For people in California, the Santa Ana and Diablo winds are something that they experience every year. However, people outside the West Coast may not be as familiar with these weather phenomena.
Despite the different names, these winds are caused by the same type of weather pattern. The differences are their locations — Santa Ana winds happen in Southern California and blow from the Santa Ana Mountains, while Diablo winds happen in Northern California and blow from the Diablo Range.
They are often blamed for increasing wildfire dangers, but they also bring some atypical weather to the usually Mediterranean-like climate of the California Coast.
What are they?
Normally, winds along the California Coastline blow inland from the ocean. This is what gives that region such pleasant climates most of the year. During a Santa Ana or Diablo wind event, the wind patterns shifts offshore and brings in hot, dry air from the east side of mountain ranges that border the coast.
What causes them?
The Santa Ana and Diablo winds result from a strong difference in air pressure between two points. Since the atmosphere prefers to be balanced, the air rushes quickly from the area of high pressure to the area of low pressure.
"So in the case of these offshore winds, there is typically a strong high pressure that parks itself over the Great Basin, and you have a complimentary low pressure off of the California Coast, and that creates a really strong gradient," said John Abatzoglou, an associate professor of climatology at the University of California Merced. "Basically, the winds respond to that gradient."
Abatzoglou said topography can also play a role in the strength of the winds.
"The winds come up, and they come down these mountain passes, and as they do so, they undergo acceleration," Abatzoglou said. "You often see these corridors where Santa Ana winds, Diablo winds are particularly strong, right, and it's similar in many ways to the sort of confluence you'll see in a stream where you see local accelerations of flow down those mountain passes."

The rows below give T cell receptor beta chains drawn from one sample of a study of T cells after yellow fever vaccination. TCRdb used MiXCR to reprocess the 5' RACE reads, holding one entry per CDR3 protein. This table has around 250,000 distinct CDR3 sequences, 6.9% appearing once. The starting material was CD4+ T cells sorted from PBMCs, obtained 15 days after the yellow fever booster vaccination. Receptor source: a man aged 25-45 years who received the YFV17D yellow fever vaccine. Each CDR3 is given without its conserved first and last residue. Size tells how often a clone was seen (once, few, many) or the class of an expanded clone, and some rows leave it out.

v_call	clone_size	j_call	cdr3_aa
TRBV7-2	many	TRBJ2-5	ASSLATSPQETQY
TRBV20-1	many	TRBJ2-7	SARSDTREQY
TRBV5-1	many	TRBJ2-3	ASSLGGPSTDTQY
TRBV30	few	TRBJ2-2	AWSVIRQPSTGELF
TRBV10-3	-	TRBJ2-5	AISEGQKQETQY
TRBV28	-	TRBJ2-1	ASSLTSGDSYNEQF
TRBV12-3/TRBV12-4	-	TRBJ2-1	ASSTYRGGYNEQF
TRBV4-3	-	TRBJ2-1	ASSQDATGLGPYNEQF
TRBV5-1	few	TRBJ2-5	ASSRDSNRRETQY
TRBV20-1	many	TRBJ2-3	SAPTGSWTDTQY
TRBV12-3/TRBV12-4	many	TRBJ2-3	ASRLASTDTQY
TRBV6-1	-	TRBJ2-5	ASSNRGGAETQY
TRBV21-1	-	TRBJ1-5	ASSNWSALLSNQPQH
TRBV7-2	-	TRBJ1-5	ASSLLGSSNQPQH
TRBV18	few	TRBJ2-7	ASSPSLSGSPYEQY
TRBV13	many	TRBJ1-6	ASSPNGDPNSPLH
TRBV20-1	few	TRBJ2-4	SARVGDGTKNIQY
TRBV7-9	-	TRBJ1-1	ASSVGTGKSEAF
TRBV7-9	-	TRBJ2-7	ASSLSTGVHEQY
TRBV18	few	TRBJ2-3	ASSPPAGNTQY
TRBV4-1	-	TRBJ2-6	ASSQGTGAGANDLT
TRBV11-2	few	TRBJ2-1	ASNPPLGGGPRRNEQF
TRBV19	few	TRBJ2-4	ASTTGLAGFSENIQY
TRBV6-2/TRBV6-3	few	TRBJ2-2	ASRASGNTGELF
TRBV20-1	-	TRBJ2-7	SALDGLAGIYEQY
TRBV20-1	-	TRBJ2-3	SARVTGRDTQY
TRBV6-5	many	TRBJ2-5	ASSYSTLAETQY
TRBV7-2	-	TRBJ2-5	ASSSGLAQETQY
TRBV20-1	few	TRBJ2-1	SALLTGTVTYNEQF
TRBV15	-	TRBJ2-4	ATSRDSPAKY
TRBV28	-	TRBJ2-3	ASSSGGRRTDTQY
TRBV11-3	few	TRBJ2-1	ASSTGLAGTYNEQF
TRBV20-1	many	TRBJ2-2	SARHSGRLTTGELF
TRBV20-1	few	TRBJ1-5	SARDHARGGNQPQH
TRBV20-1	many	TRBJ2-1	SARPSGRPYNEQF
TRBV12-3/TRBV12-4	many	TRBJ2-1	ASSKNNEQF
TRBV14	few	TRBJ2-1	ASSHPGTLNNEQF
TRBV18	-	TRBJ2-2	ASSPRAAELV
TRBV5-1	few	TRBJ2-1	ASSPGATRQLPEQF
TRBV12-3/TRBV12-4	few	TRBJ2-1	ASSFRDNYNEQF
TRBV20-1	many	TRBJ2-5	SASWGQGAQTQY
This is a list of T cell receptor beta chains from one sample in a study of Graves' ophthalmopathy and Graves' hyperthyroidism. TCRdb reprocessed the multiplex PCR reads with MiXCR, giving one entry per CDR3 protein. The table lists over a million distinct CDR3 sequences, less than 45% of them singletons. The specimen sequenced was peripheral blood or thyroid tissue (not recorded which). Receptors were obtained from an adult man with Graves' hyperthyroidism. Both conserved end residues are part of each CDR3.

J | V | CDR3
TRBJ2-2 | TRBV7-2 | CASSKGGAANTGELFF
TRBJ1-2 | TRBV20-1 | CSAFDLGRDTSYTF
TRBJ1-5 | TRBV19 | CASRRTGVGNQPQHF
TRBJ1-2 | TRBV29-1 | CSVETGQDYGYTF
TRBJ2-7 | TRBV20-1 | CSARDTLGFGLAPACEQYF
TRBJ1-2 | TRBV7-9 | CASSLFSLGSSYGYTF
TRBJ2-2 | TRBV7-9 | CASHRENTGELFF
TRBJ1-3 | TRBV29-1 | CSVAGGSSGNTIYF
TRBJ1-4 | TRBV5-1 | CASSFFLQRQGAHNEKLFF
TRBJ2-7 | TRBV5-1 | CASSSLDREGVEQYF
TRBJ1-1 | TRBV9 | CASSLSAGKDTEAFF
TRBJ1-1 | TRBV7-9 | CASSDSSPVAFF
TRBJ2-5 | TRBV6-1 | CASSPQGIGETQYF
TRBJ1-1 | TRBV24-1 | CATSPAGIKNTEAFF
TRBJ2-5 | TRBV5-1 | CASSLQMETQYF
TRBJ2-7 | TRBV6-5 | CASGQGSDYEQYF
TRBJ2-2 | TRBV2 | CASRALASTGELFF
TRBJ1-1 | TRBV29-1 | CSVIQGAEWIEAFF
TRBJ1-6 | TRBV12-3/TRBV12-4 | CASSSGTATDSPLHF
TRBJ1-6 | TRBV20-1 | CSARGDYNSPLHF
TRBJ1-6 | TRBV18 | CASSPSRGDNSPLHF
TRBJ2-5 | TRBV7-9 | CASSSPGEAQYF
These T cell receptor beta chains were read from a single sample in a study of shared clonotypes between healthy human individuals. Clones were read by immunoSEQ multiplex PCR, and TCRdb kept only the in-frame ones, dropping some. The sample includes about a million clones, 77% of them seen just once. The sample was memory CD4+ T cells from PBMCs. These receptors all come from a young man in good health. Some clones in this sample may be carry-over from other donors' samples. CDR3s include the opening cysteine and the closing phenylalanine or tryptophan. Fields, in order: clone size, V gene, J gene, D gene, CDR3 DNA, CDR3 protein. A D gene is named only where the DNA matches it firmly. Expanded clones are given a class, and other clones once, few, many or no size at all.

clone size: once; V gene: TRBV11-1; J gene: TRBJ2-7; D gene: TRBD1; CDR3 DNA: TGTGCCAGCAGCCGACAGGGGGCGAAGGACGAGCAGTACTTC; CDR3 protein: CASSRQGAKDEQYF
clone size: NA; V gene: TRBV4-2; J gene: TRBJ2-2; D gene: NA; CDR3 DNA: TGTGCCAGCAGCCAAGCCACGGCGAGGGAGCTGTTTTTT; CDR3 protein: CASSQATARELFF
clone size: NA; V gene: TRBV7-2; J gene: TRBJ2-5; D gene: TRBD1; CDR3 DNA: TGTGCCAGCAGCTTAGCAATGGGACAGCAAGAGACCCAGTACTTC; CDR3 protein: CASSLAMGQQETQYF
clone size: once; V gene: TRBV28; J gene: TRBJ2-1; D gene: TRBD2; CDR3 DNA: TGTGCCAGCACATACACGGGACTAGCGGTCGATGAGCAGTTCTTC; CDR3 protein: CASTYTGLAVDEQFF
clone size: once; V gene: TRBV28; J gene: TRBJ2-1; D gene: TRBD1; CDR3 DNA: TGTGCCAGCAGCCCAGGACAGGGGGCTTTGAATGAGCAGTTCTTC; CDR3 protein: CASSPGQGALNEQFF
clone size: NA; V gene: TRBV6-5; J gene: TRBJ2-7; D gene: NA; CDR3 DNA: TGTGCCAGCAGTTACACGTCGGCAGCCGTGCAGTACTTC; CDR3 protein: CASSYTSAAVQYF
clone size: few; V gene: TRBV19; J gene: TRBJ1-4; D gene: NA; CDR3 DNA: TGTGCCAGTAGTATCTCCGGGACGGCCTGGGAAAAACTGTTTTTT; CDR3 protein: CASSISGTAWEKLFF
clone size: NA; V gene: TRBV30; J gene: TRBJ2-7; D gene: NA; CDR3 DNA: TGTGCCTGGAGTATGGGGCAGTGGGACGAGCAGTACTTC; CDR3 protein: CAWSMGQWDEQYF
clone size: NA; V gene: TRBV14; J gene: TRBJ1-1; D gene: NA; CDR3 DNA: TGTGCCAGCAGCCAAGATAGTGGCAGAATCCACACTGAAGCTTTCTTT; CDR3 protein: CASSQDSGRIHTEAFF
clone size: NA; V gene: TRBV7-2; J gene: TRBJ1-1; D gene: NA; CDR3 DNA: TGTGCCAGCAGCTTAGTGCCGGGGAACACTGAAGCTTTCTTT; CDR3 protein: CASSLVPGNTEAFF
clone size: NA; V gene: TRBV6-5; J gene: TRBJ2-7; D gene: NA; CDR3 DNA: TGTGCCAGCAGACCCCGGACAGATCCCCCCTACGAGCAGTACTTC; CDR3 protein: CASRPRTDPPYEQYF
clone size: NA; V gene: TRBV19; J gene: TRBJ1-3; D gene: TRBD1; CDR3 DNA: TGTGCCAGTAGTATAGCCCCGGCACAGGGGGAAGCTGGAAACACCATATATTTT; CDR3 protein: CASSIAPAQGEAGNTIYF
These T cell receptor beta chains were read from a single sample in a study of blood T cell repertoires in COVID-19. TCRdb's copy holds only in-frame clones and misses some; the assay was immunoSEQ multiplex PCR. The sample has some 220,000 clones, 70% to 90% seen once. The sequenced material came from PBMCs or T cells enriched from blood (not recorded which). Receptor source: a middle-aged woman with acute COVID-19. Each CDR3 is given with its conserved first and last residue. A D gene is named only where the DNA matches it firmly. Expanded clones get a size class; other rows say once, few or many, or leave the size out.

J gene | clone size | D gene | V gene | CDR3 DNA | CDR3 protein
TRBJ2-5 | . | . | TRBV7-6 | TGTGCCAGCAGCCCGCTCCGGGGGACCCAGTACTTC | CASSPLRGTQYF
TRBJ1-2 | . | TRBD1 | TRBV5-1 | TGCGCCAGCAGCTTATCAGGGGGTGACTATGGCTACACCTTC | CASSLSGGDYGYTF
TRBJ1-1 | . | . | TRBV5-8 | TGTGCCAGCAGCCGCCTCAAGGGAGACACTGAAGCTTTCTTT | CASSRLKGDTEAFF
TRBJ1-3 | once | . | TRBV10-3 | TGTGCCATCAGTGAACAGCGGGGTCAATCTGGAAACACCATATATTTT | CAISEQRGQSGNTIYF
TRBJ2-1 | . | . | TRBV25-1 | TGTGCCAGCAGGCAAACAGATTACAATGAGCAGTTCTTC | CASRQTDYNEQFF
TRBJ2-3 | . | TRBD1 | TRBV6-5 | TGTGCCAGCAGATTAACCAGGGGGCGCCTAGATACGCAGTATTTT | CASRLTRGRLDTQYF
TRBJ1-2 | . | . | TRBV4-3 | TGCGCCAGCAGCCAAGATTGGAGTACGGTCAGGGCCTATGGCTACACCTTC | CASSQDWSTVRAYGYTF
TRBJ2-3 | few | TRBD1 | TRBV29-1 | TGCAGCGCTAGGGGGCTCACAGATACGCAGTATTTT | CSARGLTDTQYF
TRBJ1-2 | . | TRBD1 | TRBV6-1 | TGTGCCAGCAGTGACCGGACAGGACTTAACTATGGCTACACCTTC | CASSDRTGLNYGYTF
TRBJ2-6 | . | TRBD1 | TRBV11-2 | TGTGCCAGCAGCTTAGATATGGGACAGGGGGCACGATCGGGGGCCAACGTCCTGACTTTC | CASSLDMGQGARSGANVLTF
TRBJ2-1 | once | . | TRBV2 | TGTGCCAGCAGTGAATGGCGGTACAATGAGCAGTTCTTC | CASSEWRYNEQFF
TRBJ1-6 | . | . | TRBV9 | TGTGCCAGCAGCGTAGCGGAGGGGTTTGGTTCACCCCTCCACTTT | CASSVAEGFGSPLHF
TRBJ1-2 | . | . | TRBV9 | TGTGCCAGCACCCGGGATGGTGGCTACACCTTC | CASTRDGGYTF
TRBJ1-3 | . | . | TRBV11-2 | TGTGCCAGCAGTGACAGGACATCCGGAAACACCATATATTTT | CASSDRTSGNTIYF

The result is winds that can reach 60 to 70 mph in some places nearest to the passes.
"As you get farther away from the mountain, as you get down into there, sort of like downtown Los Angeles for Santa Ana winds, the wind speeds aren't nearly as strong," Abatzoglou said.
When do they usually occur?
Both the Santa Ana and Diablo winds can happen any time of the year, but they are typically cool-season phenomena, according to Abatzoglou.
"They typically commence in, you know, late September, October, right, and then they go throughout the winter," Abatzoglou said.
How are they connected to wildfires?
There is no direct connection between wildfires and the Santa Ana or Diablo winds. However, they can increase the risk of wind-driven fires if they occur during wildfire season.
"For wildfire risk, you need to have, first of all, enough fuel and that fuel to be dry enough, and so we typically think about the fire season, which we define as basically when fuels are available when they're dry enough," Abatzoglou said. "In Mediterranean climates, like we see in California, that can be quite long. It can go from late spring into autumn. We've seen a few years where it's gone into December."
That means there is a window when wildfire season and the windy season can intersect.
"When we move into September, October, November, that's when we begin to worry about the wind-driven fire season in these coastal environments," Abatzoglou said.
Warmest weather of the year is in the fall
The hot, dry air that is pushed to the California coastline during Santa Ana and Diablo wind events can produce some of the warmest weather of the year for coastal communities in what is typically a cool time of the year elsewhere in the country.
"That about-face in terms of getting your typical marine air switched with the desert, desert wind can basically produce some of the warmest weather in the fall," Abatzoglou said. "In fact, if we look at some of the coastal locations and we look at their all-time temperature records, some of those have occurred during these significant wind events in the autumn."
‘It can be quite wild’
Abatzoglou, who grew up in Southern California, said these Santa Ana and Diablo wind events can be strange things to experience. He said he would liken it to suddenly living in a completely different place.
"What you can experience, right, is these incredibly, just really warm days, windy ... days in the 90s, in December ... that are just like, ‘What in the world is going on?’ Abatzoglou said. "It’s, it's almost as if you've been transported to a completely different location or season."
In addition to the unusually warm days, the California coast can also experience some of the coldest nights of the year.
"You can also see incredibly cold overnight lows because they bring in such dry air," Abatzoglou said. "When your air mass is incredibly dry, it's quite easy to cool, cool down at night."
"It can be quite wild," he added.